Our cash balance was $26.9 million as of December 31, 2004. Net cash used in operating activities was $28.8 million for the year ended December 31, 2002, $14.1 million for the year ended December 31, 2003 and $6.1 million for the year ended December 31, 2004. Net cash used in operating activities in 2003 was less than was used in 2002 due to decrease in the net loss, the increase in our equity in loss of Litrex and CDT Oxford and an increased deferred revenue balance. Net cash used in operations in 2004 was less than used in 2003 because we were no longer required to fund Litrex in 2004 and our payables and deferred revenue balances were higher at the end of 2004 than they had been at the end of 2003. Until August 2003, we provided 100% of the funding of Litrex, but after we sold a 50% equity stake to Ulvac Inc, a Japanese company, in August 2003, Ulvac took over responsibility for the funding of Litrex. In June 2004 we executed a letter of commitment in favor of Litrex under the terms of which we agreed to fund Litrex by up to $1.25 million, if required by Litrex, but we did not provide any funding under the terms of this letter during 2004. We do not believe that cash used in operations will fall significantly, if at all, in 2005 versus 2004. We have no outstanding borrowings under our credit facility and are not currently planning to draw down under this facility.

 

Capital expenditures were $4.4 million in 2002, $3.6 million in 2003 and $2.4 million in 2004 and are expected to be somewhere between these latter two figures in 2005. Our property, equipment and leasehold improvements balance fell from $19.7 million at December 31, 2003 to $16.0 million at December 31, 2004 due to the continuing depreciation of the assets which comprise our Technology Development Centre.

 

Our prepaid and other assets increased from $2.6 million at December 31, 2003 to $6.9 million at December 31, 2004. This increase was due to costs related to technology services and development and equipment contracts for which we incurred expenditures during 2004 but have not yet recognized any revenues. Our current deferred revenue balance increased from $0.9 million at the end of 2003 to $6.9 million at the end of 2004. We expect to realize all currently deferred revenue in 2005, but, given that it is our objective to enter into further such contracts in 2005, we would expect significant balances to remain in both prepaid and other assets and deferred revenue at the end of 2005.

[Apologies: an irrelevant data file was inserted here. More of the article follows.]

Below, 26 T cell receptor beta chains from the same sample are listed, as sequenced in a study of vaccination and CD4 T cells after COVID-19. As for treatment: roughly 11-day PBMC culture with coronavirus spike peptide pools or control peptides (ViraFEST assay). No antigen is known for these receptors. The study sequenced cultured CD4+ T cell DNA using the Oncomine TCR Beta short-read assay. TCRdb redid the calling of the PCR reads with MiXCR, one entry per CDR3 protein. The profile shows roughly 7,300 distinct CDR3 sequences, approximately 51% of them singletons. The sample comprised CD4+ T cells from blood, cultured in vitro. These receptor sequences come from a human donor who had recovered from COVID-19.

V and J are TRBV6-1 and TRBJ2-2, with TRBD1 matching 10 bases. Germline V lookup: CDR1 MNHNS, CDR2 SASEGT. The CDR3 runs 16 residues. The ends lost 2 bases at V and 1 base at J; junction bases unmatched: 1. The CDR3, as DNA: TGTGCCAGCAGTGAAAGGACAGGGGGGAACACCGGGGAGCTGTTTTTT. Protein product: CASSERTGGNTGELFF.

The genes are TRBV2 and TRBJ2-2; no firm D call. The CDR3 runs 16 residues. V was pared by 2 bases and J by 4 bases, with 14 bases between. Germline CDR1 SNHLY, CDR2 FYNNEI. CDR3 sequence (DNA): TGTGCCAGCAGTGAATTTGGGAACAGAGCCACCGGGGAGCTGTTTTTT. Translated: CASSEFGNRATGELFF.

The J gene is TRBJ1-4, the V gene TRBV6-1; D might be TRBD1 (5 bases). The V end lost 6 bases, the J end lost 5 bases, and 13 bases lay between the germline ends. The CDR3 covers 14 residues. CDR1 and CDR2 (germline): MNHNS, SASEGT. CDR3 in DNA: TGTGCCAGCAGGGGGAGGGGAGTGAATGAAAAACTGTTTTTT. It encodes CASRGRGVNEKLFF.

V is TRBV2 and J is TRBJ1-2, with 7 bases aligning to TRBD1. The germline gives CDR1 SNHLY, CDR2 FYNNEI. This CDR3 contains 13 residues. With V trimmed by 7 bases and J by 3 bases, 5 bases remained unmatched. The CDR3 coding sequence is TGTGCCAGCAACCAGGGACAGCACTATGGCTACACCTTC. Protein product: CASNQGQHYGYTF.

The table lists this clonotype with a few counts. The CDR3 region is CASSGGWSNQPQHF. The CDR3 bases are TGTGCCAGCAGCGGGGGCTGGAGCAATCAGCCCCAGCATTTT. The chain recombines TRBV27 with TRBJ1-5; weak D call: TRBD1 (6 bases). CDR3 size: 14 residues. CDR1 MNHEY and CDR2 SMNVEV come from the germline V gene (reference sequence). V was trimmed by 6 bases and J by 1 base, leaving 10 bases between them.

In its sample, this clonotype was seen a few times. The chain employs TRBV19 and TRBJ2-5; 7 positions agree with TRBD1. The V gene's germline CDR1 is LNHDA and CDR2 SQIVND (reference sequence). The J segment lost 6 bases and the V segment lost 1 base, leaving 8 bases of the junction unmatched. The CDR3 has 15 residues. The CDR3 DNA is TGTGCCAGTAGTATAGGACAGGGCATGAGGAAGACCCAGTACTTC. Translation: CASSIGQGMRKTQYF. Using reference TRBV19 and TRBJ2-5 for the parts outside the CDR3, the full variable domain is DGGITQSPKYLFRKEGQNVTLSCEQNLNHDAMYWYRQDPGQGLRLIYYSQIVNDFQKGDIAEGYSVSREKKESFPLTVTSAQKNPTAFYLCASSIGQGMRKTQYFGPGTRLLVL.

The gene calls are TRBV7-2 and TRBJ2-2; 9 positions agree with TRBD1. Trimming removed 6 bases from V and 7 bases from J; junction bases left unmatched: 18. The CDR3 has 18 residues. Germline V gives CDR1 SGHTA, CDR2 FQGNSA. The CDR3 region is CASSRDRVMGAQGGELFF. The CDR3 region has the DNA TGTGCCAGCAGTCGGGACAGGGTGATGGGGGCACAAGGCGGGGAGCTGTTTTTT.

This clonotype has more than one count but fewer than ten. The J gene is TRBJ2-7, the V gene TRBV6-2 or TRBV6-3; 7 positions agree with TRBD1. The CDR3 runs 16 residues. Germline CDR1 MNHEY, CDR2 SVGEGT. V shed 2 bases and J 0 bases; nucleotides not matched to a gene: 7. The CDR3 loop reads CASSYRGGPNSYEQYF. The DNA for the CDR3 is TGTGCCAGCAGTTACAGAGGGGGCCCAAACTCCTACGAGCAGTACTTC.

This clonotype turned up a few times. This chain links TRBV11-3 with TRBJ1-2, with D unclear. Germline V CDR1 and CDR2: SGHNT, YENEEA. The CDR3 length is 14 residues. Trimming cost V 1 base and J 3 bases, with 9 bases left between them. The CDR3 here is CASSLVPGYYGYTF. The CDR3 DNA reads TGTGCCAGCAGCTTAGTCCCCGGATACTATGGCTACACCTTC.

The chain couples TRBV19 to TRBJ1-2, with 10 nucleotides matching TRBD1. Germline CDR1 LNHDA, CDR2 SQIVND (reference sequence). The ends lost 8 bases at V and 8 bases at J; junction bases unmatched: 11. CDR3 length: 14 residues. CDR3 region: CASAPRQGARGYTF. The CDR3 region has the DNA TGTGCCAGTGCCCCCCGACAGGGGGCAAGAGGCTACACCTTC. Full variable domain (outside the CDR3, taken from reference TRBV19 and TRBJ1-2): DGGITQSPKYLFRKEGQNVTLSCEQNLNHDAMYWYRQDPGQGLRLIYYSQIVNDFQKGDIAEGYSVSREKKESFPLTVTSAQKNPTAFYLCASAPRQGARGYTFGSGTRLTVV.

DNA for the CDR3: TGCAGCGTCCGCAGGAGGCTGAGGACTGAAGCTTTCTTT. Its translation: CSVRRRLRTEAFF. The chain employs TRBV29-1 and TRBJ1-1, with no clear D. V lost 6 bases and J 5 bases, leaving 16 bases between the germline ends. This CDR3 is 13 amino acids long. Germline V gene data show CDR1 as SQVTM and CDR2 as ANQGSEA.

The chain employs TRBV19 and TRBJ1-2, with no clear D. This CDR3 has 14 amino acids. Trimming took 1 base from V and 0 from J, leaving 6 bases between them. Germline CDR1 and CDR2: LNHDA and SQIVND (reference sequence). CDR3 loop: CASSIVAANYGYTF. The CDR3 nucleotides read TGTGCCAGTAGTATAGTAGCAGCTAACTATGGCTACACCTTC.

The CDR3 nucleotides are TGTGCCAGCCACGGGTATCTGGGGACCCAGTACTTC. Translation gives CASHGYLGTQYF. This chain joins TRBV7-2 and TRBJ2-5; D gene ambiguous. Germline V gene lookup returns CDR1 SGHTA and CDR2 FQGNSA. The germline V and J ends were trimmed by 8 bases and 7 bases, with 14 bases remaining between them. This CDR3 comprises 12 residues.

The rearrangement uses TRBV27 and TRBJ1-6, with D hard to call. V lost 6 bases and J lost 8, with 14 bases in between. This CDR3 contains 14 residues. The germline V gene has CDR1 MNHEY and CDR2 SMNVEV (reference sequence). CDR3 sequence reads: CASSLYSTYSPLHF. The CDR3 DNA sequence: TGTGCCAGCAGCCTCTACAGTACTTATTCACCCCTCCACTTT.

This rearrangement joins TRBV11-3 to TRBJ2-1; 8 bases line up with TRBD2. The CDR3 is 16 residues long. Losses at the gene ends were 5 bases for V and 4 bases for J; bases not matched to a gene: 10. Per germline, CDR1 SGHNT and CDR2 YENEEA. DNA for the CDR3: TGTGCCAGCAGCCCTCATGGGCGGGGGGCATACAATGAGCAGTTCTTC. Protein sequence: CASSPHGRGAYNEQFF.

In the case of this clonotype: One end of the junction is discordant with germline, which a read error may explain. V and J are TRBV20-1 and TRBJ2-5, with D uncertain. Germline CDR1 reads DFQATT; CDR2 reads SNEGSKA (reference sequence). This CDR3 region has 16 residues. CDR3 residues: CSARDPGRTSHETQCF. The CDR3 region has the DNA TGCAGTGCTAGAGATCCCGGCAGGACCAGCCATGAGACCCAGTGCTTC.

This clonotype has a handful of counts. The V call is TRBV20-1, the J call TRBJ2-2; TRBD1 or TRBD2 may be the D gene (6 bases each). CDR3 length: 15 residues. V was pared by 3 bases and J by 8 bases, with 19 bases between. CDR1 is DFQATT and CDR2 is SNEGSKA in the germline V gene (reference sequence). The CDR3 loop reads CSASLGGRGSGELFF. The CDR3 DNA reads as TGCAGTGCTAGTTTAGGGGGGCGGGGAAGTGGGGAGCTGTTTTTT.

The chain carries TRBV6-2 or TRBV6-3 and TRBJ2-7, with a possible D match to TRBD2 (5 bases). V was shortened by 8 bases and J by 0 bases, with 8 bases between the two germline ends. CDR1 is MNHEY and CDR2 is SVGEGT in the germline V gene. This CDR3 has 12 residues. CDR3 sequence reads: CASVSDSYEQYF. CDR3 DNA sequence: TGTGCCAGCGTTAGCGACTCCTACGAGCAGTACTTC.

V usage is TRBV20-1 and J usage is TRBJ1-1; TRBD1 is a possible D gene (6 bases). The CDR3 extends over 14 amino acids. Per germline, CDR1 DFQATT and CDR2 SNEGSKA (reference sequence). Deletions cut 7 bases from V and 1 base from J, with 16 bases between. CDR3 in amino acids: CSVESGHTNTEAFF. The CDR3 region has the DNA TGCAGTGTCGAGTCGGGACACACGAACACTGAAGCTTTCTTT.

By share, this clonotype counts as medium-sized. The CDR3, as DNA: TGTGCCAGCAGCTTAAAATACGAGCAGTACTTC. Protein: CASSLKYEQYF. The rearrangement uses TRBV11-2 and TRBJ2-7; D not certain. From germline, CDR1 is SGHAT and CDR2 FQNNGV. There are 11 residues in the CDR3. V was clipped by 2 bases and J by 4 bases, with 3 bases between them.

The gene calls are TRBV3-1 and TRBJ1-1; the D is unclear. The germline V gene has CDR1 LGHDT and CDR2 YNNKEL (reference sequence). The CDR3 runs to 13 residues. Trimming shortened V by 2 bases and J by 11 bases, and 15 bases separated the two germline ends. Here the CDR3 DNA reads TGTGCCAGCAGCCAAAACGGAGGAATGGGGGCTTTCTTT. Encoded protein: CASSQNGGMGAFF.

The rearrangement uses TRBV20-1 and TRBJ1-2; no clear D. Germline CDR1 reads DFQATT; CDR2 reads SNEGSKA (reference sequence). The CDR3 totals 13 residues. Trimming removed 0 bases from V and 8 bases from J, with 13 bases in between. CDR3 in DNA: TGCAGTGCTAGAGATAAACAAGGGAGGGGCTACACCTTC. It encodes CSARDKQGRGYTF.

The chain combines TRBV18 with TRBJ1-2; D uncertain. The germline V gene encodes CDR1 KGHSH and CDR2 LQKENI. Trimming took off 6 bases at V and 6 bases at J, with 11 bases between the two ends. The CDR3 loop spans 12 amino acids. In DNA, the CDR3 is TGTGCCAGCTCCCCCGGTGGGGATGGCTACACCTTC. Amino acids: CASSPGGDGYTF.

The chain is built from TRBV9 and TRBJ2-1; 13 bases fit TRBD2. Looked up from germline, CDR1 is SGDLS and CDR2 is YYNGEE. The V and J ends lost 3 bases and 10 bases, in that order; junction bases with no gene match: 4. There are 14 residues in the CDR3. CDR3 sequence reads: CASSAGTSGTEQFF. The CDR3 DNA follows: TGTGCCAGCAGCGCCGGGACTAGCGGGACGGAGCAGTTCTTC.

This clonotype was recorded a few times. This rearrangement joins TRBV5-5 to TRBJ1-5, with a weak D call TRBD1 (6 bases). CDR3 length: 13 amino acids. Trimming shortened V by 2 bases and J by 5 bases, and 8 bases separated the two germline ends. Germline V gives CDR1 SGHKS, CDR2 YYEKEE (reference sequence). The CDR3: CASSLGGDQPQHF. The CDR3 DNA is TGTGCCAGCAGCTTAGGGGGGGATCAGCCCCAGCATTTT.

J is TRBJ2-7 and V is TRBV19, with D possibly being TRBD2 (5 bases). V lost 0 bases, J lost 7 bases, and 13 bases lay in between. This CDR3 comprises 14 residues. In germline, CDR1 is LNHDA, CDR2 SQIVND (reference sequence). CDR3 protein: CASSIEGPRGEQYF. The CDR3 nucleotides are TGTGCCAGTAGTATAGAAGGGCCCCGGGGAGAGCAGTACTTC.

Net cash used in investing activities for the year ended December 31, 2002 was $9.4 million, of which $5.0 million was used to acquire control of CDT Oxford and $4.4 million to acquire property, equipment and leasehold improvements related to our Technology Development Center and for upgrades to our laboratory and clean room facilities in Cambridge. For the year ended December 31, 2003, investing activities generated $8.3 million, primarily comprised of $12.1 million in proceeds from the sale of Litrex less $3.6 million for the acquisition of property, equipment and leasehold improvements for our technical facilities, including costs related to the relocation of certain research activities to our Technology Development Center. Net cash used in investing activities for the year ended December 31, 2004 was $2.4 million. We used $2.4 million for the acquisition of property, equipment and leasehold improvements during the year ended December 31, 2004, we had an inflow of $1.6 million when we began treating CDT Oxford as a consolidated entity and invested $1.1 million in equity of MicroEmissive Displays.

 

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Sales of shares of our common stock in 2002, net of related expenses, were $36.3 million, of which $4.6 million was for non-cash consideration. Sales of shares of our series A and series B convertible preferred stock, net of related expenses, were $25.0 million in 2002, of which $10.0 million was issued in exchange for shares of our common stock, and $6.9 million in 2003, of which $2.2 million was issued in exchange for shares of our common stock.